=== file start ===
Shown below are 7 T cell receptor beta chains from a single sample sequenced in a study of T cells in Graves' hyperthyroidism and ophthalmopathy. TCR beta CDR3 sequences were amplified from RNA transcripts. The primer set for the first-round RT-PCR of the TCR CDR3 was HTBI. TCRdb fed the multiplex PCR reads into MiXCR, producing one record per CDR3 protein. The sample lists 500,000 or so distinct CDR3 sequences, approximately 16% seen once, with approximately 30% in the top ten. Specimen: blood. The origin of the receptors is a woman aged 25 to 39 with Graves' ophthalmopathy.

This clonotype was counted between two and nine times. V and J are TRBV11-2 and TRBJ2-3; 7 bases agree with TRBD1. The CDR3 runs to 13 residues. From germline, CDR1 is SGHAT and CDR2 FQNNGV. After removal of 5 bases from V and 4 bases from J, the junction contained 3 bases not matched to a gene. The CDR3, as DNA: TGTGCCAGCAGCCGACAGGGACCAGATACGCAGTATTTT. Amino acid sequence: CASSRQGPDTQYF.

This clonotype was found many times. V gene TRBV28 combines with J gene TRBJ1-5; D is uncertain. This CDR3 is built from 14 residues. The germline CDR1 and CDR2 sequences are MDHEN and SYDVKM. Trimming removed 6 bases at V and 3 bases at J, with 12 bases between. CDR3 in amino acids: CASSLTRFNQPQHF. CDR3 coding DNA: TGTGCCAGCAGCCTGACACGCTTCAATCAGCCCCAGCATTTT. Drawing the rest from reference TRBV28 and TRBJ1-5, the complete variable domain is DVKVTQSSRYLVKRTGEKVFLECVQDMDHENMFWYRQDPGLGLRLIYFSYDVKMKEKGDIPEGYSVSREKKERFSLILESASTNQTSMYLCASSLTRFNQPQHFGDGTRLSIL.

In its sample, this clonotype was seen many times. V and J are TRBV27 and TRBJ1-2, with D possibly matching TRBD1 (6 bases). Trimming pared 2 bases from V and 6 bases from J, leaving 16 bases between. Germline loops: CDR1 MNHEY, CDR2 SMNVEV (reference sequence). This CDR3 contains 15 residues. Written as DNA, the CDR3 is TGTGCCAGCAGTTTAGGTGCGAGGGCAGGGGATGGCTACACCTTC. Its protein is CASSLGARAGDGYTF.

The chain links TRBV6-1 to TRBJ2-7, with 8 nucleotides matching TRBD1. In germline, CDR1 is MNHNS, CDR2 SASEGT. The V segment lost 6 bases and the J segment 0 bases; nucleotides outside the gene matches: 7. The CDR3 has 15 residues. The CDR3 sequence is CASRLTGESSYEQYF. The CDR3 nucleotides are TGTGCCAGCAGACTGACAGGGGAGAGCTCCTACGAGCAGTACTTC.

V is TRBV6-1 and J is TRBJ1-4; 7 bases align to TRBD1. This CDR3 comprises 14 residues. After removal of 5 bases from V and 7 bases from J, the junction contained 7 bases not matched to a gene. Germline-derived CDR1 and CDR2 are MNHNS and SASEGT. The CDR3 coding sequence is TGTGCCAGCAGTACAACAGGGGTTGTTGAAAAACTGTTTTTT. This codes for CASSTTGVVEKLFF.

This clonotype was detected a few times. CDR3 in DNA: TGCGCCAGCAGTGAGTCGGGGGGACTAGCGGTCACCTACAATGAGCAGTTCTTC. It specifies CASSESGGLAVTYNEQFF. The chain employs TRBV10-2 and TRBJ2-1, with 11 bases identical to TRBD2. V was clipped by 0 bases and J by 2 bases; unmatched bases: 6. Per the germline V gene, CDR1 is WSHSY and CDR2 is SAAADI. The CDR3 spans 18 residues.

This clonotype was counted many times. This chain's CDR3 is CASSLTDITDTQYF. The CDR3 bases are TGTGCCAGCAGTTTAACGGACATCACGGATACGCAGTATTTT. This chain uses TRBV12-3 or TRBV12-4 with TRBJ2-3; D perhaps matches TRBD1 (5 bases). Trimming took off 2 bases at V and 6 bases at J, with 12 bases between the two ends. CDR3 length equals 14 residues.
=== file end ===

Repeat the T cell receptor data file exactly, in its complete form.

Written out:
Shown below are 7 T cell receptor beta chains from a single sample sequenced in a study of T cells in Graves' hyperthyroidism and ophthalmopathy. TCR beta CDR3 sequences were amplified from RNA transcripts. The primer set for the first-round RT-PCR of the TCR CDR3 was HTBI. TCRdb fed the multiplex PCR reads into MiXCR, producing one record per CDR3 protein. The sample lists 500,000 or so distinct CDR3 sequences, approximately 16% seen once, with approximately 30% in the top ten. Specimen: blood. The origin of the receptors is a woman aged 25 to 39 with Graves' ophthalmopathy.

This clonotype was counted between two and nine times. V and J are TRBV11-2 and TRBJ2-3; 7 bases agree with TRBD1. The CDR3 runs to 13 residues. From germline, CDR1 is SGHAT and CDR2 FQNNGV. After removal of 5 bases from V and 4 bases from J, the junction contained 3 bases not matched to a gene. The CDR3, as DNA: TGTGCCAGCAGCCGACAGGGACCAGATACGCAGTATTTT. Amino acid sequence: CASSRQGPDTQYF.

This clonotype was found many times. V gene TRBV28 combines with J gene TRBJ1-5; D is uncertain. This CDR3 is built from 14 residues. The germline CDR1 and CDR2 sequences are MDHEN and SYDVKM. Trimming removed 6 bases at V and 3 bases at J, with 12 bases between. CDR3 in amino acids: CASSLTRFNQPQHF. CDR3 coding DNA: TGTGCCAGCAGCCTGACACGCTTCAATCAGCCCCAGCATTTT. Drawing the rest from reference TRBV28 and TRBJ1-5, the complete variable domain is DVKVTQSSRYLVKRTGEKVFLECVQDMDHENMFWYRQDPGLGLRLIYFSYDVKMKEKGDIPEGYSVSREKKERFSLILESASTNQTSMYLCASSLTRFNQPQHFGDGTRLSIL.

In its sample, this clonotype was seen many times. V and J are TRBV27 and TRBJ1-2, with D possibly matching TRBD1 (6 bases). Trimming pared 2 bases from V and 6 bases from J, leaving 16 bases between. Germline loops: CDR1 MNHEY, CDR2 SMNVEV (reference sequence). This CDR3 contains 15 residues. Written as DNA, the CDR3 is TGTGCCAGCAGTTTAGGTGCGAGGGCAGGGGATGGCTACACCTTC. Its protein is CASSLGARAGDGYTF.

The chain links TRBV6-1 to TRBJ2-7, with 8 nucleotides matching TRBD1. In germline, CDR1 is MNHNS, CDR2 SASEGT. The V segment lost 6 bases and the J segment 0 bases; nucleotides outside the gene matches: 7. The CDR3 has 15 residues. The CDR3 sequence is CASRLTGESSYEQYF. The CDR3 nucleotides are TGTGCCAGCAGACTGACAGGGGAGAGCTCCTACGAGCAGTACTTC.

V is TRBV6-1 and J is TRBJ1-4; 7 bases align to TRBD1. This CDR3 comprises 14 residues. After removal of 5 bases from V and 7 bases from J, the junction contained 7 bases not matched to a gene. Germline-derived CDR1 and CDR2 are MNHNS and SASEGT. The CDR3 coding sequence is TGTGCCAGCAGTACAACAGGGGTTGTTGAAAAACTGTTTTTT. This codes for CASSTTGVVEKLFF.

This clonotype was detected a few times. CDR3 in DNA: TGCGCCAGCAGTGAGTCGGGGGGACTAGCGGTCACCTACAATGAGCAGTTCTTC. It specifies CASSESGGLAVTYNEQFF. The chain employs TRBV10-2 and TRBJ2-1, with 11 bases identical to TRBD2. V was clipped by 0 bases and J by 2 bases; unmatched bases: 6. Per the germline V gene, CDR1 is WSHSY and CDR2 is SAAADI. The CDR3 spans 18 residues.

This clonotype was counted many times. This chain's CDR3 is CASSLTDITDTQYF. The CDR3 bases are TGTGCCAGCAGTTTAACGGACATCACGGATACGCAGTATTTT. This chain uses TRBV12-3 or TRBV12-4 with TRBJ2-3; D perhaps matches TRBD1 (5 bases). Trimming took off 2 bases at V and 6 bases at J, with 12 bases between the two ends. CDR3 length equals 14 residues.